6 places to see Andy Goldsworthy’s art in the US

Just as Monet had his haystacks and water lilies, sculpture artist Andy Goldsworthy—whose work features prominently from San Francisco’s Presidio to New York’s Storm King—has kerns and walls. Scottish word (recently gone global thanks to a foreigner), Cairns have been used since prehistoric times from South America to Europe to designate a landmark, designate a monument, or mark a grave. And we all know what a wall is, but one of Goldsworthy’s latest works, A walking wall (2019), added something unexpected to a stone wall: movement.

Born in the United Kingdom in 1956, Goldsworthy began by working alone in nature and making ephemeral sculptures from materials at hand: sticks, ice, leaves. The documentary Rivers and Tides: Andy Goldworthy Working with Time (2001) shows some of his early works. He has since moved on to commissioned, permanent works around the world, often using small teams of skilled craftsmen to handle the rocks used in his art.

Goldworthy’s work is distinctive, sculptural and site-specific. He often composes his works on a large scale, using local materials, in an intriguing combination of the natural and the man-made. According to the artist, “If you had to describe my work in one word, it would be ‘time’. But content and context are equally important. Unlike a painting or photograph, you have to walk around these sculptures to understand them. Time, place, material and weather play a role in his works. And you may find yourself appreciating how a wall can be joyful rather than dividing, and the majesty of old trees.

During his more than 50-year career, Goldsworthy has created numerous memorable public works around the world, including in the United States. Not surprisingly, New York and California have several of his artworks, but you might not expect to come across his work in Des Moines, Iowa, or Kansas City, Missouri. An added advantage is to visit the following sites: Most are located near art museums. Here are six places in the US where you can see Goldworthy sculptures.

Spanning 500 acres, the Storm King Art Center is home to the largest collection of contemporary outdoor sculptures in the country.

Photo by Christian Purple/Shutterstock

1. The Storm King’s Wall

  • Where: New Windsor, New York
  • When: Open daily from 10:00 to 17:30 (until 19:30 on Fridays and Saturdays); closed Tuesday
  • Visit: Tickets for Storm King Art Center start at $23, including parking

Goldsworthy’s first permanent work commissioned by a US museum was The Storm King’s Wall (1997), located at the Storm King Art Center, which is about an hour’s drive north of New York. Originally planned to be 750 feet, the serpentine wall was extended through a forest and across a lake—it now reaches more than 2,200 feet using 1,500 tons of fieldstone. The practical wall features straight lines. This playful wall conforms to the setting through which it passes – a meandering wall and a precursor to the ‘walking’ wall that Goldsworthy would later create. As is usual in his works of stacked stones, no mortar was used. In 2010, Goldsworthy and his team of British stonemasons returned to build a second, shorter wall comprising 15 stones.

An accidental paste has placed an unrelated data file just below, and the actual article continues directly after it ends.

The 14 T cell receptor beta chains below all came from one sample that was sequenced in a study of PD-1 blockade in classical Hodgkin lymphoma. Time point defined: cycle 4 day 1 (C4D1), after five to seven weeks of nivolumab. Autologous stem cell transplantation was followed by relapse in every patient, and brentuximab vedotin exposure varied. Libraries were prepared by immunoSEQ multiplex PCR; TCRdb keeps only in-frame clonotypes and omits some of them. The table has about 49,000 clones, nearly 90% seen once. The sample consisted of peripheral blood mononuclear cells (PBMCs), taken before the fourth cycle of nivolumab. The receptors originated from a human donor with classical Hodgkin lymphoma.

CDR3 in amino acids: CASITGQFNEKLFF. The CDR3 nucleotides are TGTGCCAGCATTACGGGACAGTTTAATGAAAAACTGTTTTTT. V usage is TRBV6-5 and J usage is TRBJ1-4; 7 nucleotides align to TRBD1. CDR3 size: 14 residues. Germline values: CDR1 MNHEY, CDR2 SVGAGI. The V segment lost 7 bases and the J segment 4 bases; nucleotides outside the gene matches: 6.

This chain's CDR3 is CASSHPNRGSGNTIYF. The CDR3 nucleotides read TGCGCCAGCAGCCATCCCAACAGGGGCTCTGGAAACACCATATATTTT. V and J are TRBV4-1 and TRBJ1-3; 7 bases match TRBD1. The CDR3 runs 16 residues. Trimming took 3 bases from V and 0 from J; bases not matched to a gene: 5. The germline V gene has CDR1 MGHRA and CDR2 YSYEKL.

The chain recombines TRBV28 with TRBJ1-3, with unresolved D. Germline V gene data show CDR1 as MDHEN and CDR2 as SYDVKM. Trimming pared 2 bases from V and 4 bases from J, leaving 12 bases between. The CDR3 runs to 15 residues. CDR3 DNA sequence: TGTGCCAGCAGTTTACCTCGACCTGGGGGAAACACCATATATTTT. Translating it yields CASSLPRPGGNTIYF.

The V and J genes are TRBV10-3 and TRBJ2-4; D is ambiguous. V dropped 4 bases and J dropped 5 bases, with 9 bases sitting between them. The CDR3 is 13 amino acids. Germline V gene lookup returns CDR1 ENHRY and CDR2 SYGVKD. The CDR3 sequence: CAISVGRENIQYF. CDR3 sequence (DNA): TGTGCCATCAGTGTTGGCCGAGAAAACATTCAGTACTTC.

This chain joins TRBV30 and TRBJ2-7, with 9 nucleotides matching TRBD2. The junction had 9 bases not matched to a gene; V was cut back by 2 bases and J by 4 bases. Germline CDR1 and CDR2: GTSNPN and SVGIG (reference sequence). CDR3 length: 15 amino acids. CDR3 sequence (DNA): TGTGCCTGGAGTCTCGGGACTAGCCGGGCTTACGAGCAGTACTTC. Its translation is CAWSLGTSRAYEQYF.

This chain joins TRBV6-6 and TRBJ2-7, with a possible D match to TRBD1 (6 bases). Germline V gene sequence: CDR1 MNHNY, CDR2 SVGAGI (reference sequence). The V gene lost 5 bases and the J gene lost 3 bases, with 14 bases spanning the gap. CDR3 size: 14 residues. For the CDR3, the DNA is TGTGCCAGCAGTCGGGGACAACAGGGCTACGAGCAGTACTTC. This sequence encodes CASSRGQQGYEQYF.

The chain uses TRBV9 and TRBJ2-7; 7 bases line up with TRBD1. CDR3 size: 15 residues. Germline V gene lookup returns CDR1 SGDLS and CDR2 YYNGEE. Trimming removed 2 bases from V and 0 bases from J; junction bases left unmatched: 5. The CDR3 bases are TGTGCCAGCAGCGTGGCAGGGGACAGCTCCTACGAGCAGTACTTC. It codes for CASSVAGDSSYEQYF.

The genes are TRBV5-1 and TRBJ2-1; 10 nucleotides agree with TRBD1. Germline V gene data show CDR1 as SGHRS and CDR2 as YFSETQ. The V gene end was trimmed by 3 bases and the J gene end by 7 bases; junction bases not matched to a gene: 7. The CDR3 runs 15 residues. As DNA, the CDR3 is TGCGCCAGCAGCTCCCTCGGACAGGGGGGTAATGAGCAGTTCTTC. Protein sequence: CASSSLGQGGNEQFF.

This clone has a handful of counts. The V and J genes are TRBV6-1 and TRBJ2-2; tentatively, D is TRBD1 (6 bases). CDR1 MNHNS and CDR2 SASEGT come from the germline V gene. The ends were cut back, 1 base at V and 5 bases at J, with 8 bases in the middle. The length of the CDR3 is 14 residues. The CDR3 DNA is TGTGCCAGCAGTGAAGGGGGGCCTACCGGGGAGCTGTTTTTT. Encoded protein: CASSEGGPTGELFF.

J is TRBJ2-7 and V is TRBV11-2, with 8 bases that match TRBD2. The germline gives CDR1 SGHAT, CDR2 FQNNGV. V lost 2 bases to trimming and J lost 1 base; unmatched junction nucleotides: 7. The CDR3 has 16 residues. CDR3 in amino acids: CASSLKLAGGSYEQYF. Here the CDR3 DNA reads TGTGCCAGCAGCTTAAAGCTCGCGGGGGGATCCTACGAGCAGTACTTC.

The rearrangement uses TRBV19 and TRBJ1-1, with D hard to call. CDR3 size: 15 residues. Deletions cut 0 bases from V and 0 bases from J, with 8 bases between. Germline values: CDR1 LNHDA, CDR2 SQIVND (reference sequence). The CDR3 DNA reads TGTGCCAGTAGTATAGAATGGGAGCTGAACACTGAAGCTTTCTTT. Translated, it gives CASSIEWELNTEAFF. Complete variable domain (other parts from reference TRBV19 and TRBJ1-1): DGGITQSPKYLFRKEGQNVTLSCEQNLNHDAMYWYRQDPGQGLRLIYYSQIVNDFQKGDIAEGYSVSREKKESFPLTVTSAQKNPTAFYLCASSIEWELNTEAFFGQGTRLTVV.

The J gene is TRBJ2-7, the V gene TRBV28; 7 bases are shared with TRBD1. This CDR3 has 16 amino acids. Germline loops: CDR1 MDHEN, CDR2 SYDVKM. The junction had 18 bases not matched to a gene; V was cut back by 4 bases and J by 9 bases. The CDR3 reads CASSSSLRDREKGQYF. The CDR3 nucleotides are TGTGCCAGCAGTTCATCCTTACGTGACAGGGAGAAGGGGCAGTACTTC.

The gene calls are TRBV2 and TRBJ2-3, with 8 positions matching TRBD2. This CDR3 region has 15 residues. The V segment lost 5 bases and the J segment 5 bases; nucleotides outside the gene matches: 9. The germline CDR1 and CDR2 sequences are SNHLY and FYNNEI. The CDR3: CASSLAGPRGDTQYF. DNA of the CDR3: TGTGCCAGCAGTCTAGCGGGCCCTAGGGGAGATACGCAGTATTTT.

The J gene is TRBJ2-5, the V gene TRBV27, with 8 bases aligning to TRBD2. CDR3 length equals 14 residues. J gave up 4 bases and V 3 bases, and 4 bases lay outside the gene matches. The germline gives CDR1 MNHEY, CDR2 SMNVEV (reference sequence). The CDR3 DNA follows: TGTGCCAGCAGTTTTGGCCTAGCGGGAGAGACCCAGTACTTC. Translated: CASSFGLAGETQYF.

A three-hour drive west of Storm King, you can see an early Goldsworthy cairn at Cornell University. Also on the Cornell Botanical Gardens campus is the Goldworthy Holocaust Memorial, originally created as part of his A garden of stones, in New York, for the Museum of Jewish Heritage. Both works depict trees growing out of stones.

Three Cairns Andy Goldsworthy.jpg

Goldworthy Three Cairns is ambitious in its scale: it covers the whole country.

Photo by Jonathan P. Ellgen/Flickr

2. Three Cairns

  • Where: Des Moines, Iowa
  • When: Open every day except Monday; Tuesday and Wednesday from 11 a.m. to 4 p.m., Thursday and Friday from 11 a.m. to 7 p.m., Saturday and Sunday from 10 a.m. to 4 p.m.
  • Visit: The Des Moines Center for the Arts and the adjacent Sculpture Park are free

Goldsworthy’s work in Des Moines is the middle part of a wide spread Three Cairns, the largest project he undertook in the Western Hemisphere. The East Coast cairn was built first, beginning in late 2001, outside the Neuberger Museum of Art on the SUNY Purchase campus. You’ll find the West Coast cairn near the San Diego Museum of Contemporary Art in La Jolla, California. But the Midwest was the original inspiration for the work, specifically its ancient geological connection to the East and West Coasts. The Iowa limestone used in the piece is so old that it contains ocean creatures—all three cores use this rough-hewn Iowa limestone—formed into an egg-like structure with hand-laid dry stone. Unlike coastal cairns, this one has three stone walls with an ovoid recess, an echo of its origins.

This middle stone is near the first Des Moines Art Center building (1948), designed by architect Eliel Saarinen (father of Eero Saarinen). Clad in rough-hewn limestone, Saarinen’s design makes the most of its setting, indoors and out. (The other two buildings in the art center are by Pritzker Prize winners IM Pei and Richard Meier.)

3. Walking wall

  • Where: Kansas City, Missouri
  • When: Open Monday, Thursday, Saturday and Sunday from 10:00 to 17:00 (until 21:00 on Friday)